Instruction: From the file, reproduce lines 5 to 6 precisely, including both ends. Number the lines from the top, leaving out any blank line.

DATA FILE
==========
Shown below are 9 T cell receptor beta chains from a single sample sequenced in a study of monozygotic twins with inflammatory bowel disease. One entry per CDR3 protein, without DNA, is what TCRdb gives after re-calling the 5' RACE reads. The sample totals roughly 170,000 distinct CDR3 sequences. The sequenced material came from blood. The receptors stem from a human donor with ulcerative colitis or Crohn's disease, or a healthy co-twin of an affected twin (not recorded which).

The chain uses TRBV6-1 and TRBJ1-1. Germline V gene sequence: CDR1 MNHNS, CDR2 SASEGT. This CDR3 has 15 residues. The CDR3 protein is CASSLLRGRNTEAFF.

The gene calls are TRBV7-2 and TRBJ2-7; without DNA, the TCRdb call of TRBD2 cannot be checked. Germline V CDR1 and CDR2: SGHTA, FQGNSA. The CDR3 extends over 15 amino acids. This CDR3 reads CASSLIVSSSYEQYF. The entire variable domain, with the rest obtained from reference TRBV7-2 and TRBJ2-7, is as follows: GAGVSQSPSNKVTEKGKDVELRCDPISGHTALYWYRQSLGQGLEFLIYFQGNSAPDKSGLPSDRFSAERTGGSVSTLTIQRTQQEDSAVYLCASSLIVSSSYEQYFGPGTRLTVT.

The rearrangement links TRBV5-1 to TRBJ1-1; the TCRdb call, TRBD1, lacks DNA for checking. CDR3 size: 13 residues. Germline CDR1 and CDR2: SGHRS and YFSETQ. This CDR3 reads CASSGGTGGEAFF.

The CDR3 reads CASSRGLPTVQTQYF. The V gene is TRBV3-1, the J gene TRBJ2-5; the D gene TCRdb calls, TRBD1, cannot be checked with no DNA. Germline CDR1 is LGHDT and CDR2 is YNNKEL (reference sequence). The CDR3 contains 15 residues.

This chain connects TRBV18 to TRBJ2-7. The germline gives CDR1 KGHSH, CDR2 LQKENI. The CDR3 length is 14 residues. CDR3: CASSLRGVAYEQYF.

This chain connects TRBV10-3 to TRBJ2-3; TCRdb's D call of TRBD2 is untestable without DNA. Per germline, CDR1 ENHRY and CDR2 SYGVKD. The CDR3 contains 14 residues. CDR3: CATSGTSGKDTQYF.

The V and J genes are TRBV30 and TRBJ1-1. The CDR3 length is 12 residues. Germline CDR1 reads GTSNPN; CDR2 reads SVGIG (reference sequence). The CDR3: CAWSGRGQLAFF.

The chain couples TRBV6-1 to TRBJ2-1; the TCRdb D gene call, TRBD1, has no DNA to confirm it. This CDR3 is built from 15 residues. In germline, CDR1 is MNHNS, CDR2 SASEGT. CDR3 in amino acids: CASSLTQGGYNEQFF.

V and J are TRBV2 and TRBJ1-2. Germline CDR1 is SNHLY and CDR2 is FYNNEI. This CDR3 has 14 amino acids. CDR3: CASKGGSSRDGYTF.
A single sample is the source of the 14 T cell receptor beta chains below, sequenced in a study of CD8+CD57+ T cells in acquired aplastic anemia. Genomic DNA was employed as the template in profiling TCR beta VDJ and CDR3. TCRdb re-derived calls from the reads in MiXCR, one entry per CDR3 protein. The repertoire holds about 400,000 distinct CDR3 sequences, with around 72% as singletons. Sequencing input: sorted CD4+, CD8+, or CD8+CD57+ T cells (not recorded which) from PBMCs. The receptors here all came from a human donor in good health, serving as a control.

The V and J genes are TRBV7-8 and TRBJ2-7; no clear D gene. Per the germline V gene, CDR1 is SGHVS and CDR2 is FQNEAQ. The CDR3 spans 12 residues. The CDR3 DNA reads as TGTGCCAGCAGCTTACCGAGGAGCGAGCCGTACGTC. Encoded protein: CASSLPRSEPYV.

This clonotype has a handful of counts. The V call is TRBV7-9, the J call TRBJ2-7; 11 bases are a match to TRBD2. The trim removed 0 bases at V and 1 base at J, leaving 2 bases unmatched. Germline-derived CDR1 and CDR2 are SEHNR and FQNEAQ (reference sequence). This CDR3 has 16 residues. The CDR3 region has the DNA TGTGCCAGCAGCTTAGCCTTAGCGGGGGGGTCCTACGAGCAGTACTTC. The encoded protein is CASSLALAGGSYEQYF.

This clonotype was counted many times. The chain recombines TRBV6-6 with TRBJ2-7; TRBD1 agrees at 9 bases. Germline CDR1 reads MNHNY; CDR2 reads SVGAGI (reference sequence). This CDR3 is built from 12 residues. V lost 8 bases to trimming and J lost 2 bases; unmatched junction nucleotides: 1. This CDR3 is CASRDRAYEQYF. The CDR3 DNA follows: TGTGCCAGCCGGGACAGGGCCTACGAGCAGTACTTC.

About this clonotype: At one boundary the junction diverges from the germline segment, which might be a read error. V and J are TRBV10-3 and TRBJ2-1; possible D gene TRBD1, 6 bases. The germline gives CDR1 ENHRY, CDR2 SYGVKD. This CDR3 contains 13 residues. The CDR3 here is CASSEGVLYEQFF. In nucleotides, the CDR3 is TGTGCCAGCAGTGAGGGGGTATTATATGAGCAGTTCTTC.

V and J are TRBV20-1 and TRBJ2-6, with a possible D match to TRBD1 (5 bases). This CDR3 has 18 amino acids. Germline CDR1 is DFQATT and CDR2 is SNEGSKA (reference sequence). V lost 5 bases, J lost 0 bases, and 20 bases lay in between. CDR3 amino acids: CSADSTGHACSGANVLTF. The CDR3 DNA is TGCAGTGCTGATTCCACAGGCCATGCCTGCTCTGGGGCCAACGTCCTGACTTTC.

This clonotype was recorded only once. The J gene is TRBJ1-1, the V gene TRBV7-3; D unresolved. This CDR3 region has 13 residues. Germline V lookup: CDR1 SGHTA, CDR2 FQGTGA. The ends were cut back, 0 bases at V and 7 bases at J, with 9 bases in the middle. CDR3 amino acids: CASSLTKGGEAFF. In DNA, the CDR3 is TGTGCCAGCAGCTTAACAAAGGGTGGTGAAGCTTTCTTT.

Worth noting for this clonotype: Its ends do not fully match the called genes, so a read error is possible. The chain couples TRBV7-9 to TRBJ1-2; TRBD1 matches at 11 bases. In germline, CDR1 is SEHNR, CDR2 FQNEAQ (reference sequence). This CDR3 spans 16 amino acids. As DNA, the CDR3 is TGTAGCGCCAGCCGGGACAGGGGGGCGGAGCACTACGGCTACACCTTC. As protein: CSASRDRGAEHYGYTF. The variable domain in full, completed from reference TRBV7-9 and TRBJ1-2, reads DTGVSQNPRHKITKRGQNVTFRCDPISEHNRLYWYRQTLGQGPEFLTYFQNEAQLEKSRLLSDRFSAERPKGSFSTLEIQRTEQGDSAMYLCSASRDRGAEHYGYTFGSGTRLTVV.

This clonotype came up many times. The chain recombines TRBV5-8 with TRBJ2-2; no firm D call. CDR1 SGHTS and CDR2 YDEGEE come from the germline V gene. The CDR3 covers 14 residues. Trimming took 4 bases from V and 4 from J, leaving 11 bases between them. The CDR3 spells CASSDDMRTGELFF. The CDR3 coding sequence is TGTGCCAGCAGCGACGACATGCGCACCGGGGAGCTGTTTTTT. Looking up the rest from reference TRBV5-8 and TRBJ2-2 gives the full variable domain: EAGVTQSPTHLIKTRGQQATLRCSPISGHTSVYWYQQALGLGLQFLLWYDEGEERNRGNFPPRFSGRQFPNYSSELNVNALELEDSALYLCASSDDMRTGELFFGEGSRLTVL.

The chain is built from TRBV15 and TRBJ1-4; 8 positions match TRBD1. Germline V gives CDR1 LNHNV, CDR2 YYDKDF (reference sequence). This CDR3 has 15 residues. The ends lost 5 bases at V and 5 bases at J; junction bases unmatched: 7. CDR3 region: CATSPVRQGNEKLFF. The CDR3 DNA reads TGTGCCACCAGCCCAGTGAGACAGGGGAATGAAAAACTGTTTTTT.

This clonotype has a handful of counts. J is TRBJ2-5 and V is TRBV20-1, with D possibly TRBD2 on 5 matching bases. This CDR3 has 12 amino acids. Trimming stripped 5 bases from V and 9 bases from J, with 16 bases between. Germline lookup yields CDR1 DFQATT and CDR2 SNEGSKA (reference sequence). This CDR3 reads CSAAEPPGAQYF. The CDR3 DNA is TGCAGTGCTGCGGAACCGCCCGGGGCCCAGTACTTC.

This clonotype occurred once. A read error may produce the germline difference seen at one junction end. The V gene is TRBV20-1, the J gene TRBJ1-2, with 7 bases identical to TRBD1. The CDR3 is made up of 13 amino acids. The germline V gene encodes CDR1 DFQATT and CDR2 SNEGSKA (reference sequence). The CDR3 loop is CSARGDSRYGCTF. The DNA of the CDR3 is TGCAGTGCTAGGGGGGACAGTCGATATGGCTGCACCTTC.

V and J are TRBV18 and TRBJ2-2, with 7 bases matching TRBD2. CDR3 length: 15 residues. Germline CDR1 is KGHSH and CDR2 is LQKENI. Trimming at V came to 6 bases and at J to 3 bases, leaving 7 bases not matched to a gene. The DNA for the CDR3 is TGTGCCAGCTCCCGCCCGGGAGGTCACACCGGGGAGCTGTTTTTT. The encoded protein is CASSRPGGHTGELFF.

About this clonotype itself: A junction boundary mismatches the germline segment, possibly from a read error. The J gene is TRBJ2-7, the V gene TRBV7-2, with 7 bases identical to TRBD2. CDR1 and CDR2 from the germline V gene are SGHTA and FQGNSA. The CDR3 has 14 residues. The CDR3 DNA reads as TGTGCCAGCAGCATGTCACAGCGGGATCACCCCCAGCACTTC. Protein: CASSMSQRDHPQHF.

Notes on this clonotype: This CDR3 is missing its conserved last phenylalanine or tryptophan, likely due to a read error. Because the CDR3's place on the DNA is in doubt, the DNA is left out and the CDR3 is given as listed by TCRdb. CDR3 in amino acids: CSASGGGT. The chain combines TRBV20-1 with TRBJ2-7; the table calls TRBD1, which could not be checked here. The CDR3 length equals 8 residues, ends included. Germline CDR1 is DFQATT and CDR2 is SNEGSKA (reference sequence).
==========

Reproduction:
The CDR3 reads CASSRGLPTVQTQYF. The V gene is TRBV3-1, the J gene TRBJ2-5; the D gene TCRdb calls, TRBD1, cannot be checked with no DNA. Germline CDR1 is LGHDT and CDR2 is YNNKEL (reference sequence). The CDR3 contains 15 residues.

This chain connects TRBV18 to TRBJ2-7. The germline gives CDR1 KGHSH, CDR2 LQKENI. The CDR3 length is 14 residues. CDR3: CASSLRGVAYEQYF.